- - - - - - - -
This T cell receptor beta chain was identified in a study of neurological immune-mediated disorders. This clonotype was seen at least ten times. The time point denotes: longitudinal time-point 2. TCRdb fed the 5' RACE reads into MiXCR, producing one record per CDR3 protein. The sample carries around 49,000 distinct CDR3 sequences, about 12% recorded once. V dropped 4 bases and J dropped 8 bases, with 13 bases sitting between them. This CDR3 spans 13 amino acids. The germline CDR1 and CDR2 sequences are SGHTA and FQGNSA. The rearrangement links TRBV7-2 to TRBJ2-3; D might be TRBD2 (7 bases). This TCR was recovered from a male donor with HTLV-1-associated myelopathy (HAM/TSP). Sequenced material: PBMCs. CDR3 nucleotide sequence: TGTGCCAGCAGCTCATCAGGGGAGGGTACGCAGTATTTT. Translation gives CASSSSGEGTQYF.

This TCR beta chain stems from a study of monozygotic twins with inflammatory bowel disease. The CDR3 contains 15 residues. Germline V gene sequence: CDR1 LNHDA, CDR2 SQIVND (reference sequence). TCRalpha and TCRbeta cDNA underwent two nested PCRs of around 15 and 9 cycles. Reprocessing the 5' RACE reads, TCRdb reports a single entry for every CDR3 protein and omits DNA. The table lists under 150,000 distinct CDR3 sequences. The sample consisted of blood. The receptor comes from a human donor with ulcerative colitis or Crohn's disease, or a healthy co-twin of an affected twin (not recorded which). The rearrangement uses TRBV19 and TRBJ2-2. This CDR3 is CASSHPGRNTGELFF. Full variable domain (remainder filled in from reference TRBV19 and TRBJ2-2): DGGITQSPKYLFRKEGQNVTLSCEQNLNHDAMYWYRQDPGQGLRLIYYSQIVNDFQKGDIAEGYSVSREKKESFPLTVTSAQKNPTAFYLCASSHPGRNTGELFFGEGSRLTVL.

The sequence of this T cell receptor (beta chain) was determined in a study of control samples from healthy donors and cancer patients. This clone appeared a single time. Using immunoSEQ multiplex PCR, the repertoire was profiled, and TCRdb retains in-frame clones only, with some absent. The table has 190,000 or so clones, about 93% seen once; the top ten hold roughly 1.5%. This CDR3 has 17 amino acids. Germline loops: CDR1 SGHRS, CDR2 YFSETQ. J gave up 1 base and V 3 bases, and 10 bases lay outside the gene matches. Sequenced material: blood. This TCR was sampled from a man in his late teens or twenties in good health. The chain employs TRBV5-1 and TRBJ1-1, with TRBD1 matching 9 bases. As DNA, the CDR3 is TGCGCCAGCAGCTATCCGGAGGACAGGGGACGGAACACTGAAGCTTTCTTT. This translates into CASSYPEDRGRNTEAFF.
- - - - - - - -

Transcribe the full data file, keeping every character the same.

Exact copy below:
This T cell receptor beta chain was identified in a study of neurological immune-mediated disorders. This clonotype was seen at least ten times. The time point denotes: longitudinal time-point 2. TCRdb fed the 5' RACE reads into MiXCR, producing one record per CDR3 protein. The sample carries around 49,000 distinct CDR3 sequences, about 12% recorded once. V dropped 4 bases and J dropped 8 bases, with 13 bases sitting between them. This CDR3 spans 13 amino acids. The germline CDR1 and CDR2 sequences are SGHTA and FQGNSA. The rearrangement links TRBV7-2 to TRBJ2-3; D might be TRBD2 (7 bases). This TCR was recovered from a male donor with HTLV-1-associated myelopathy (HAM/TSP). Sequenced material: PBMCs. CDR3 nucleotide sequence: TGTGCCAGCAGCTCATCAGGGGAGGGTACGCAGTATTTT. Translation gives CASSSSGEGTQYF.

This TCR beta chain stems from a study of monozygotic twins with inflammatory bowel disease. The CDR3 contains 15 residues. Germline V gene sequence: CDR1 LNHDA, CDR2 SQIVND (reference sequence). TCRalpha and TCRbeta cDNA underwent two nested PCRs of around 15 and 9 cycles. Reprocessing the 5' RACE reads, TCRdb reports a single entry for every CDR3 protein and omits DNA. The table lists under 150,000 distinct CDR3 sequences. The sample consisted of blood. The receptor comes from a human donor with ulcerative colitis or Crohn's disease, or a healthy co-twin of an affected twin (not recorded which). The rearrangement uses TRBV19 and TRBJ2-2. This CDR3 is CASSHPGRNTGELFF. Full variable domain (remainder filled in from reference TRBV19 and TRBJ2-2): DGGITQSPKYLFRKEGQNVTLSCEQNLNHDAMYWYRQDPGQGLRLIYYSQIVNDFQKGDIAEGYSVSREKKESFPLTVTSAQKNPTAFYLCASSHPGRNTGELFFGEGSRLTVL.

The sequence of this T cell receptor (beta chain) was determined in a study of control samples from healthy donors and cancer patients. This clone appeared a single time. Using immunoSEQ multiplex PCR, the repertoire was profiled, and TCRdb retains in-frame clones only, with some absent. The table has 190,000 or so clones, about 93% seen once; the top ten hold roughly 1.5%. This CDR3 has 17 amino acids. Germline loops: CDR1 SGHRS, CDR2 YFSETQ. J gave up 1 base and V 3 bases, and 10 bases lay outside the gene matches. Sequenced material: blood. This TCR was sampled from a man in his late teens or twenties in good health. The chain employs TRBV5-1 and TRBJ1-1, with TRBD1 matching 9 bases. As DNA, the CDR3 is TGCGCCAGCAGCTATCCGGAGGACAGGGGACGGAACACTGAAGCTTTCTTT. This translates into CASSYPEDRGRNTEAFF.